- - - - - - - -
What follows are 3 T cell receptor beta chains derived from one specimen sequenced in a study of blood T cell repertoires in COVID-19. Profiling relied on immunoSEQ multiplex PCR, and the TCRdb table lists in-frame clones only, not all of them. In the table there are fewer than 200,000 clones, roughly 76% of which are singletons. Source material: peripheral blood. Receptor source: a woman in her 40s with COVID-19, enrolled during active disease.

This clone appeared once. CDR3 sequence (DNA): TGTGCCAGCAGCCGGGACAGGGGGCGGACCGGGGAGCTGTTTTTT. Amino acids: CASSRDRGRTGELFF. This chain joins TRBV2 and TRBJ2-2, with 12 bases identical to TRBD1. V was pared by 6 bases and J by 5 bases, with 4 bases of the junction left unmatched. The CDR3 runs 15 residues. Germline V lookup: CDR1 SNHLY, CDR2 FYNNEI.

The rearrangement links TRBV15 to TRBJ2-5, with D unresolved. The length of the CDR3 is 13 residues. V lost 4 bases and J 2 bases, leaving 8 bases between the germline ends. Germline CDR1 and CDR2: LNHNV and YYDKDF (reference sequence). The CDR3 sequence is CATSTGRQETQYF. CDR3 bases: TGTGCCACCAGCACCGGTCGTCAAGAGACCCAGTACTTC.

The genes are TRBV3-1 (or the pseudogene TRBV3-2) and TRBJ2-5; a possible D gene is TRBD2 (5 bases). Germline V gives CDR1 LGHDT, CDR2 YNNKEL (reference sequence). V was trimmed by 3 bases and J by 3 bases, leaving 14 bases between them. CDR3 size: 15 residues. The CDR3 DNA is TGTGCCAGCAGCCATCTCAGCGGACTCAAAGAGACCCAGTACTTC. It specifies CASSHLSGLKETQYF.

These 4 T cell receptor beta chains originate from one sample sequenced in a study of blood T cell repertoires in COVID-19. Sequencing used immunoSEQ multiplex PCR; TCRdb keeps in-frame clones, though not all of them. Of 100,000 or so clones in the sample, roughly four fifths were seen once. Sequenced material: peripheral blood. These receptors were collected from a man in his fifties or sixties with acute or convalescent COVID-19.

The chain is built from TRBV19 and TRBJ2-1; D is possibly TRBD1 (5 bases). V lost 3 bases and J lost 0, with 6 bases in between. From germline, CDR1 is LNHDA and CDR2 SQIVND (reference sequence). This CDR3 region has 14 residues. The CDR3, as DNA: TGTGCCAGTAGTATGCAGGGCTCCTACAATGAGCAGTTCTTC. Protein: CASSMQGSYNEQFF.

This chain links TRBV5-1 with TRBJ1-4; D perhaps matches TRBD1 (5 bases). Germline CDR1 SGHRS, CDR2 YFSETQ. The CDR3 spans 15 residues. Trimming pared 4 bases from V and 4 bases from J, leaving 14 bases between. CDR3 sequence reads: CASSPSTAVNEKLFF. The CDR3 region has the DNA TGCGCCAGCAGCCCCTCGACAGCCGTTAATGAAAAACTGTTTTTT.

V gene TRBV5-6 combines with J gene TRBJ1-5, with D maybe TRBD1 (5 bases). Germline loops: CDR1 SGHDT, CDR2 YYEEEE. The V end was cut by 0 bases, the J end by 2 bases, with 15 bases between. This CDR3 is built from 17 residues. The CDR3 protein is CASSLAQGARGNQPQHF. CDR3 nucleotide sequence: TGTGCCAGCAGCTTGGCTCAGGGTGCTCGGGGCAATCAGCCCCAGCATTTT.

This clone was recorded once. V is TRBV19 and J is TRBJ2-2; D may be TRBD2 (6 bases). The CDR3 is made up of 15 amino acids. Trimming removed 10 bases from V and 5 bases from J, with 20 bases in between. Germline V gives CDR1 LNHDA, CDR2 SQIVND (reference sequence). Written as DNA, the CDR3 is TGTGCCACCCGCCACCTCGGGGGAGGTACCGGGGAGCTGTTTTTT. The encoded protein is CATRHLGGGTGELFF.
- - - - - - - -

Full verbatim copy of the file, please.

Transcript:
What follows are 3 T cell receptor beta chains derived from one specimen sequenced in a study of blood T cell repertoires in COVID-19. Profiling relied on immunoSEQ multiplex PCR, and the TCRdb table lists in-frame clones only, not all of them. In the table there are fewer than 200,000 clones, roughly 76% of which are singletons. Source material: peripheral blood. Receptor source: a woman in her 40s with COVID-19, enrolled during active disease.

This clone appeared once. CDR3 sequence (DNA): TGTGCCAGCAGCCGGGACAGGGGGCGGACCGGGGAGCTGTTTTTT. Amino acids: CASSRDRGRTGELFF. This chain joins TRBV2 and TRBJ2-2, with 12 bases identical to TRBD1. V was pared by 6 bases and J by 5 bases, with 4 bases of the junction left unmatched. The CDR3 runs 15 residues. Germline V lookup: CDR1 SNHLY, CDR2 FYNNEI.

The rearrangement links TRBV15 to TRBJ2-5, with D unresolved. The length of the CDR3 is 13 residues. V lost 4 bases and J 2 bases, leaving 8 bases between the germline ends. Germline CDR1 and CDR2: LNHNV and YYDKDF (reference sequence). The CDR3 sequence is CATSTGRQETQYF. CDR3 bases: TGTGCCACCAGCACCGGTCGTCAAGAGACCCAGTACTTC.

The genes are TRBV3-1 (or the pseudogene TRBV3-2) and TRBJ2-5; a possible D gene is TRBD2 (5 bases). Germline V gives CDR1 LGHDT, CDR2 YNNKEL (reference sequence). V was trimmed by 3 bases and J by 3 bases, leaving 14 bases between them. CDR3 size: 15 residues. The CDR3 DNA is TGTGCCAGCAGCCATCTCAGCGGACTCAAAGAGACCCAGTACTTC. It specifies CASSHLSGLKETQYF.

These 4 T cell receptor beta chains originate from one sample sequenced in a study of blood T cell repertoires in COVID-19. Sequencing used immunoSEQ multiplex PCR; TCRdb keeps in-frame clones, though not all of them. Of 100,000 or so clones in the sample, roughly four fifths were seen once. Sequenced material: peripheral blood. These receptors were collected from a man in his fifties or sixties with acute or convalescent COVID-19.

The chain is built from TRBV19 and TRBJ2-1; D is possibly TRBD1 (5 bases). V lost 3 bases and J lost 0, with 6 bases in between. From germline, CDR1 is LNHDA and CDR2 SQIVND (reference sequence). This CDR3 region has 14 residues. The CDR3, as DNA: TGTGCCAGTAGTATGCAGGGCTCCTACAATGAGCAGTTCTTC. Protein: CASSMQGSYNEQFF.

This chain links TRBV5-1 with TRBJ1-4; D perhaps matches TRBD1 (5 bases). Germline CDR1 SGHRS, CDR2 YFSETQ. The CDR3 spans 15 residues. Trimming pared 4 bases from V and 4 bases from J, leaving 14 bases between. CDR3 sequence reads: CASSPSTAVNEKLFF. The CDR3 region has the DNA TGCGCCAGCAGCCCCTCGACAGCCGTTAATGAAAAACTGTTTTTT.

V gene TRBV5-6 combines with J gene TRBJ1-5, with D maybe TRBD1 (5 bases). Germline loops: CDR1 SGHDT, CDR2 YYEEEE. The V end was cut by 0 bases, the J end by 2 bases, with 15 bases between. This CDR3 is built from 17 residues. The CDR3 protein is CASSLAQGARGNQPQHF. CDR3 nucleotide sequence: TGTGCCAGCAGCTTGGCTCAGGGTGCTCGGGGCAATCAGCCCCAGCATTTT.

This clone was recorded once. V is TRBV19 and J is TRBJ2-2; D may be TRBD2 (6 bases). The CDR3 is made up of 15 amino acids. Trimming removed 10 bases from V and 5 bases from J, with 20 bases in between. Germline V gives CDR1 LNHDA, CDR2 SQIVND (reference sequence). Written as DNA, the CDR3 is TGTGCCACCCGCCACCTCGGGGGAGGTACCGGGGAGCTGTTTTTT. The encoded protein is CATRHLGGGTGELFF.